, Volume 22, Issue 2, pp 240-250

Response of bacterial isolates from Antarctic shallow sediments towards heavy metals, antibiotics and polychlorinated biphenyls

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Abstract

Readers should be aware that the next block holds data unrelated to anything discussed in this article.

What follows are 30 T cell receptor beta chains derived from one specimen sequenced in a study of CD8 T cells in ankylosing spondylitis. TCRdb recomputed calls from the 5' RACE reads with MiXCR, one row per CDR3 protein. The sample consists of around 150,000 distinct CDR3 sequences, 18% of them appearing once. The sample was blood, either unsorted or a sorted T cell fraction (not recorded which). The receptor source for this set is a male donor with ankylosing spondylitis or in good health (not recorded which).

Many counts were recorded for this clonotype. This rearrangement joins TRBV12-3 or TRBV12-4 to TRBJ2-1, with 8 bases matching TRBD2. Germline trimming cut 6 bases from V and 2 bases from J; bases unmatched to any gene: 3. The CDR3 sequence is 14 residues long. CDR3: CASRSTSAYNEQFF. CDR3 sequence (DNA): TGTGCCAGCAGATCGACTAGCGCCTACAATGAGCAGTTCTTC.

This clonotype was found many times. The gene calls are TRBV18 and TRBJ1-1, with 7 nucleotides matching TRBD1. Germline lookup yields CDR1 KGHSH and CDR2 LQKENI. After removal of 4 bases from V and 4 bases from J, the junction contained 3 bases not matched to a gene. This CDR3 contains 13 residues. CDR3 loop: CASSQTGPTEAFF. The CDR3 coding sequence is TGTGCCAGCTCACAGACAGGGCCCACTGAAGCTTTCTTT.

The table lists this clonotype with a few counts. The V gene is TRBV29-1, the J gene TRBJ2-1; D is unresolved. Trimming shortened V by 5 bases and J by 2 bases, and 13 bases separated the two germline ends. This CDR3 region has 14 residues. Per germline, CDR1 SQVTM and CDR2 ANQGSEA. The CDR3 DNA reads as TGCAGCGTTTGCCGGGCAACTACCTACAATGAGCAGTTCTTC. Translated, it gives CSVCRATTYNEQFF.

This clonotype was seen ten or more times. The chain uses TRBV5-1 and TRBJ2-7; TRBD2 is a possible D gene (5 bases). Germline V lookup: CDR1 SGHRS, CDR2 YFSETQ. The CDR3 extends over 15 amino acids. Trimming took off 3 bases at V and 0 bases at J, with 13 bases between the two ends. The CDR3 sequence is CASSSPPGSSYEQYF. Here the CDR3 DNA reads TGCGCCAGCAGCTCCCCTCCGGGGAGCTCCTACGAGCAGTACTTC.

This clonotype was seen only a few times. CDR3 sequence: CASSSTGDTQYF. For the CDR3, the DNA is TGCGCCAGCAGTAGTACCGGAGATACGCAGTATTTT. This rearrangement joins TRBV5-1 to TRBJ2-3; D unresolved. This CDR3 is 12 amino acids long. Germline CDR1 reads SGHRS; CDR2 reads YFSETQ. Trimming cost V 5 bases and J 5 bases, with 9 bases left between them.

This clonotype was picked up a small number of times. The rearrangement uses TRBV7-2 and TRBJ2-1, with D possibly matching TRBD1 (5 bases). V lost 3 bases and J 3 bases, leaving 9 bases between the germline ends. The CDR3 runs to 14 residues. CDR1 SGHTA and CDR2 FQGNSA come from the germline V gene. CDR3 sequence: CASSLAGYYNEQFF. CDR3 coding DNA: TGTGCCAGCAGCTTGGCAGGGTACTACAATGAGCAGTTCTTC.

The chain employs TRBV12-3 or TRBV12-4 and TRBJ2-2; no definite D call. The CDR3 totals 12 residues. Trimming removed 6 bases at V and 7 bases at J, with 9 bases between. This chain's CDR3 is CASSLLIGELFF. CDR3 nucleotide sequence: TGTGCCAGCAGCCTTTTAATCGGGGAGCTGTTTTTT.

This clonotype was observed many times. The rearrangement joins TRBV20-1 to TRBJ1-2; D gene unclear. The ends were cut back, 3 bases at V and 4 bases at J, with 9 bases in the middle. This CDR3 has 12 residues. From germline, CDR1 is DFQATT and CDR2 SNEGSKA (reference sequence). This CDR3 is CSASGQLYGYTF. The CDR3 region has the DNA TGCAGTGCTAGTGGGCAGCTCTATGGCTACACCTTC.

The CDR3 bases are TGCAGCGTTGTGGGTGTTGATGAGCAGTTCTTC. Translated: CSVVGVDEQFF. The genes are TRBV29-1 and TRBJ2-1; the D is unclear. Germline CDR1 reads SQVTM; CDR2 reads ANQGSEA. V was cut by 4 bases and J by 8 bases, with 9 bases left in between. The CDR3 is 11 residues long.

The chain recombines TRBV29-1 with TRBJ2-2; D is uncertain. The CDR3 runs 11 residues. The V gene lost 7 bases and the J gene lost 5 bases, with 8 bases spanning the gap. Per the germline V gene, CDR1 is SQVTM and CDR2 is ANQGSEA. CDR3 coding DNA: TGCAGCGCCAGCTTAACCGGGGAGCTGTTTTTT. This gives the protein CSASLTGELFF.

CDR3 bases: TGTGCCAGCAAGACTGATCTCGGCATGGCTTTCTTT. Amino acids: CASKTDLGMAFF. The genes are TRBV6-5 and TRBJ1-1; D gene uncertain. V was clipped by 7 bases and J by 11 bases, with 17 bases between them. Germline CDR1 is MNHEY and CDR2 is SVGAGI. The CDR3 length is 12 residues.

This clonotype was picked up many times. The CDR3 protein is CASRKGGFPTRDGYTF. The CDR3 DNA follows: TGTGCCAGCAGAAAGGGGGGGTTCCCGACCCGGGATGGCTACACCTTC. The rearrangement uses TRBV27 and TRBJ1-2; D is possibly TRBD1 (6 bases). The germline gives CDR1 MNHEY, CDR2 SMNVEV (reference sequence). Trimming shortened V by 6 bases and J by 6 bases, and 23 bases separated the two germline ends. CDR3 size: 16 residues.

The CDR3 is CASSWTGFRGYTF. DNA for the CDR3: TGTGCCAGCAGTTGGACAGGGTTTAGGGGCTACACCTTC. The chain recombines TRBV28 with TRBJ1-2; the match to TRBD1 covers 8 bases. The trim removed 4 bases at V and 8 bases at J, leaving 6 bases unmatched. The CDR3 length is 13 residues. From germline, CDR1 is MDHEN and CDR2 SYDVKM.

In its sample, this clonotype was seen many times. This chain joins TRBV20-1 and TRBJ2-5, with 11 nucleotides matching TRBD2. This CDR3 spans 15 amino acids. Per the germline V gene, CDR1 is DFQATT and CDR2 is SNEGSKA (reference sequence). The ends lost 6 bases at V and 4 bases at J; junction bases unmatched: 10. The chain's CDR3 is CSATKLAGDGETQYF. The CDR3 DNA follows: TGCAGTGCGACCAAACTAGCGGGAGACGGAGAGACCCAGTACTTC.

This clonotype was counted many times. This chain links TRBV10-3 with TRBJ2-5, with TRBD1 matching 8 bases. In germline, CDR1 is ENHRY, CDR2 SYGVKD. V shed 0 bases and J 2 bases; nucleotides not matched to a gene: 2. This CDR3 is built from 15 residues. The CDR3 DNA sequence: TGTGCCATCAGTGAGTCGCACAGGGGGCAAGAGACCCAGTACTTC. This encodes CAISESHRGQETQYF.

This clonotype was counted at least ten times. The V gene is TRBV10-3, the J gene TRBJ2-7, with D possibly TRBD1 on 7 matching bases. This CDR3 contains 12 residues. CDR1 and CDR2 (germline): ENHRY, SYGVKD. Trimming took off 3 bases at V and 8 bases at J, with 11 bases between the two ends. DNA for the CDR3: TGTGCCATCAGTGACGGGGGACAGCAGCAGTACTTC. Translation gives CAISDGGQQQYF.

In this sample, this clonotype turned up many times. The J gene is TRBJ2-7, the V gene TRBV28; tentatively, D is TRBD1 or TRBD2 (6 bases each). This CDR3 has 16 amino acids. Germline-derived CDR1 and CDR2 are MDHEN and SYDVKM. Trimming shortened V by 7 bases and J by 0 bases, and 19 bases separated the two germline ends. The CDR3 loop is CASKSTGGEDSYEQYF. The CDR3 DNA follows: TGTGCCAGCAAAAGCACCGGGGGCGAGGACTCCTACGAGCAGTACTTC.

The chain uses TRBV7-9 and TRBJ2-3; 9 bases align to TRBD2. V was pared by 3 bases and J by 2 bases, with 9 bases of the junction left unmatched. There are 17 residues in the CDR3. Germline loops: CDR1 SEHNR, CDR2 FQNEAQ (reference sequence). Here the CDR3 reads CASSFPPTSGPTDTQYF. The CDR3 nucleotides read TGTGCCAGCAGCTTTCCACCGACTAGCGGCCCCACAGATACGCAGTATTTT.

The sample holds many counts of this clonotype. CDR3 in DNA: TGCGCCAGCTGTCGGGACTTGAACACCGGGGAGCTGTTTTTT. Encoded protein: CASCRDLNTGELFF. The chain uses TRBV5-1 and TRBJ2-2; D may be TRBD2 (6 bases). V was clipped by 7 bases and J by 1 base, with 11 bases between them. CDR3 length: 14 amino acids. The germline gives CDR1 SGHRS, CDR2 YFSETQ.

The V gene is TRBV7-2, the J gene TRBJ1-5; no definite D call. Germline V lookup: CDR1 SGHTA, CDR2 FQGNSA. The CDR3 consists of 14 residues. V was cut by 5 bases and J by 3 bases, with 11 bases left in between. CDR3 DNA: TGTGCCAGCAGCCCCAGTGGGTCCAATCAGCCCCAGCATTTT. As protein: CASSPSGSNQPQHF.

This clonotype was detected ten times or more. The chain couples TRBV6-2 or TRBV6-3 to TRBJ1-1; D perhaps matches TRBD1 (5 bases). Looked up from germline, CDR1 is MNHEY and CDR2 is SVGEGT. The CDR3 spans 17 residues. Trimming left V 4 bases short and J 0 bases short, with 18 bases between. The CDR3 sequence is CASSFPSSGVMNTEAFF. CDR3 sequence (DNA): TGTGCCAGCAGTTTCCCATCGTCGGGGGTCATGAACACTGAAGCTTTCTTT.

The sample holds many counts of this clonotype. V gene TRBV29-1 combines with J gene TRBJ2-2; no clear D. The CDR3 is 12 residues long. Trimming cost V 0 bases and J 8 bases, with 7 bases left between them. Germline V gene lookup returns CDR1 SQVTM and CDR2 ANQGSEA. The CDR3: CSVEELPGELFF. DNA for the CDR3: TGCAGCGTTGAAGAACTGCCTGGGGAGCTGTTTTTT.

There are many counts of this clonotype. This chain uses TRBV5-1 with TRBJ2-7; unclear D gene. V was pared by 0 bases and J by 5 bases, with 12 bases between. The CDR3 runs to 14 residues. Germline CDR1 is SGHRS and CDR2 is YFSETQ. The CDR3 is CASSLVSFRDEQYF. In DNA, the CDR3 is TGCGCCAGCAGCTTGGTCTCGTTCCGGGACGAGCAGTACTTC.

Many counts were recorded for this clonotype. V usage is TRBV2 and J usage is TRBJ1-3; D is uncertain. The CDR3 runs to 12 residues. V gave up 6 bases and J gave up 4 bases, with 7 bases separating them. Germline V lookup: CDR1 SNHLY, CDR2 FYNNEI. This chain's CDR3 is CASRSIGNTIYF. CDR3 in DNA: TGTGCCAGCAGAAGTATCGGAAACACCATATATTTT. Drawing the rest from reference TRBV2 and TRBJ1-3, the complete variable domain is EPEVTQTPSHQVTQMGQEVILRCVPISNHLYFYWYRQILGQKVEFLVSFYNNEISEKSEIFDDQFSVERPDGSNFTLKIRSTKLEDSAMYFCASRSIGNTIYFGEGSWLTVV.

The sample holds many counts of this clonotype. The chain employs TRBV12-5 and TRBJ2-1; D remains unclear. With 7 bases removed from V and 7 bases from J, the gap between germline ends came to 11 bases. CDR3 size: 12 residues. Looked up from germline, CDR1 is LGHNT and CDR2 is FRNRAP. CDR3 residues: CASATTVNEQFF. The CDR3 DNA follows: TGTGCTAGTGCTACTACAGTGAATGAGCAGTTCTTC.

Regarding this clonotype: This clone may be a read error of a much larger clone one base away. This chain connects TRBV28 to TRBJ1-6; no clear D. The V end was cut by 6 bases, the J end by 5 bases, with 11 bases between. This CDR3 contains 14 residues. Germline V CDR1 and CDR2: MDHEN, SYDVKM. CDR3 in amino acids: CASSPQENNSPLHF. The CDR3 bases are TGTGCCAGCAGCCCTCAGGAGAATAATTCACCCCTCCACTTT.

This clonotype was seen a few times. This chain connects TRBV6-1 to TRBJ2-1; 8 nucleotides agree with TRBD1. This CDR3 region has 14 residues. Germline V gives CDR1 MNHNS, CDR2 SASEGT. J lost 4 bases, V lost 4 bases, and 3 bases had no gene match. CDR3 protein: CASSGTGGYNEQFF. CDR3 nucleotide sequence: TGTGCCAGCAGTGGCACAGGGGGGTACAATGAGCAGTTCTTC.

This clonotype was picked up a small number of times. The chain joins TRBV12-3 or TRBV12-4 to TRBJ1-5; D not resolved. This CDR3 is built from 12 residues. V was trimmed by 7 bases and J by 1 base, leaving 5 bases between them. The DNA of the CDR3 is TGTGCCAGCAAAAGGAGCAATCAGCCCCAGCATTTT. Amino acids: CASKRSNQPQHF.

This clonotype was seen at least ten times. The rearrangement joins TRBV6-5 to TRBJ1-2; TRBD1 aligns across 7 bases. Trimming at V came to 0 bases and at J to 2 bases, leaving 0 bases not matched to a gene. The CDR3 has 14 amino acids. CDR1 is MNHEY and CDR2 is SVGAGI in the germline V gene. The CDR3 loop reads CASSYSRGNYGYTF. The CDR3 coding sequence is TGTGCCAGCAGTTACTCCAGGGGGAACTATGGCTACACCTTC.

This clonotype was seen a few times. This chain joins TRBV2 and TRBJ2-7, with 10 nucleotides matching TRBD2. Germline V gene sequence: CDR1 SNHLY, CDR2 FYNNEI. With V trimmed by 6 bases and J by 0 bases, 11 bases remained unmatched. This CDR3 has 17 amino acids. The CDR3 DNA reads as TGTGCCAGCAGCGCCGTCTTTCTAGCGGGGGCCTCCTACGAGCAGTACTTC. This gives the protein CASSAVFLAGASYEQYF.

The response of bacterial isolates from Antarctic sediments to polychlorinated biphenyls (Aroclor 1242 mixture), heavy metal salts (cadmium, copper, mercury and zinc) and antibiotics (ampicillin, chloramphenicol, kanamycin and streptomycin) was investigated. Overall, the ability to growth in the presence of Aroclor 1242 as a sole carbon source was observed for 22 isolates that mainly belonged to Psychrobacter spp. Tolerance to the heavy metals assayed in this study was in the order of Cd > Cu > Zn > Hg and appeared to be strictly related to the metal concentrations, as determined during previous chemical surveys in the same area. With regards to antibiotic assays, the response of the isolates to the tested antibiotics ranged from complete resistance to total susceptibility. In particular, resistances to ampicillin and chloramphenicol were very pronounced in the majority of isolates. Our isolates differently responded to the presence of toxic compounds primarily based on their phylogenetic affiliation and secondarily at strain level. Moreover, the high incidence of resistance either to metal or antibiotics, in addition to the capability to grow on PCBs, confirm that bacteria are able to cope and/or adapt to the occurrence pollutants even in low human-impacted environments.